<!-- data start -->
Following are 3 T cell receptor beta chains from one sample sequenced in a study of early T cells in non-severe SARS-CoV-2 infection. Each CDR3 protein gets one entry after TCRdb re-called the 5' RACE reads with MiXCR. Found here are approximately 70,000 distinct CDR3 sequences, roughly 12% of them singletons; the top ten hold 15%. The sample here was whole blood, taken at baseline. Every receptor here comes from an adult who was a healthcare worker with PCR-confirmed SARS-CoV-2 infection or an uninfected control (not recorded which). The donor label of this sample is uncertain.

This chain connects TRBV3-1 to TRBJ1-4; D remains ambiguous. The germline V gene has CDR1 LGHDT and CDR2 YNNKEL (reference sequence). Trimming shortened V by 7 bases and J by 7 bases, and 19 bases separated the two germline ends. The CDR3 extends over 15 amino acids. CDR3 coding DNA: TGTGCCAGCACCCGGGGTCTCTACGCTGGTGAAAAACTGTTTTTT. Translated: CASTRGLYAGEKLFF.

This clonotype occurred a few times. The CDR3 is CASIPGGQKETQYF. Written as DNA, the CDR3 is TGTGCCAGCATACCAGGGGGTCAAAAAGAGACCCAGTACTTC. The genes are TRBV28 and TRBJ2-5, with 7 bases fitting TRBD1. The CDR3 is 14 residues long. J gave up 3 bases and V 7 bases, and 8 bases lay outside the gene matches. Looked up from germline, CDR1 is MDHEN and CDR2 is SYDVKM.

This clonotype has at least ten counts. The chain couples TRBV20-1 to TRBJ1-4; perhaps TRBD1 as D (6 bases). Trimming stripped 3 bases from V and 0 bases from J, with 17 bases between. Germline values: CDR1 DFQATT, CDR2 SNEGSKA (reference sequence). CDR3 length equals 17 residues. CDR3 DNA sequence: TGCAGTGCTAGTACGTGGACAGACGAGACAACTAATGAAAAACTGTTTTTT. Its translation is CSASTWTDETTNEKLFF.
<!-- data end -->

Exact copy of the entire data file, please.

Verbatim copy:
Following are 3 T cell receptor beta chains from one sample sequenced in a study of early T cells in non-severe SARS-CoV-2 infection. Each CDR3 protein gets one entry after TCRdb re-called the 5' RACE reads with MiXCR. Found here are approximately 70,000 distinct CDR3 sequences, roughly 12% of them singletons; the top ten hold 15%. The sample here was whole blood, taken at baseline. Every receptor here comes from an adult who was a healthcare worker with PCR-confirmed SARS-CoV-2 infection or an uninfected control (not recorded which). The donor label of this sample is uncertain.

This chain connects TRBV3-1 to TRBJ1-4; D remains ambiguous. The germline V gene has CDR1 LGHDT and CDR2 YNNKEL (reference sequence). Trimming shortened V by 7 bases and J by 7 bases, and 19 bases separated the two germline ends. The CDR3 extends over 15 amino acids. CDR3 coding DNA: TGTGCCAGCACCCGGGGTCTCTACGCTGGTGAAAAACTGTTTTTT. Translated: CASTRGLYAGEKLFF.

This clonotype occurred a few times. The CDR3 is CASIPGGQKETQYF. Written as DNA, the CDR3 is TGTGCCAGCATACCAGGGGGTCAAAAAGAGACCCAGTACTTC. The genes are TRBV28 and TRBJ2-5, with 7 bases fitting TRBD1. The CDR3 is 14 residues long. J gave up 3 bases and V 7 bases, and 8 bases lay outside the gene matches. Looked up from germline, CDR1 is MDHEN and CDR2 is SYDVKM.

This clonotype has at least ten counts. The chain couples TRBV20-1 to TRBJ1-4; perhaps TRBD1 as D (6 bases). Trimming stripped 3 bases from V and 0 bases from J, with 17 bases between. Germline values: CDR1 DFQATT, CDR2 SNEGSKA (reference sequence). CDR3 length equals 17 residues. CDR3 DNA sequence: TGCAGTGCTAGTACGTGGACAGACGAGACAACTAATGAAAAACTGTTTTTT. Its translation is CSASTWTDETTNEKLFF.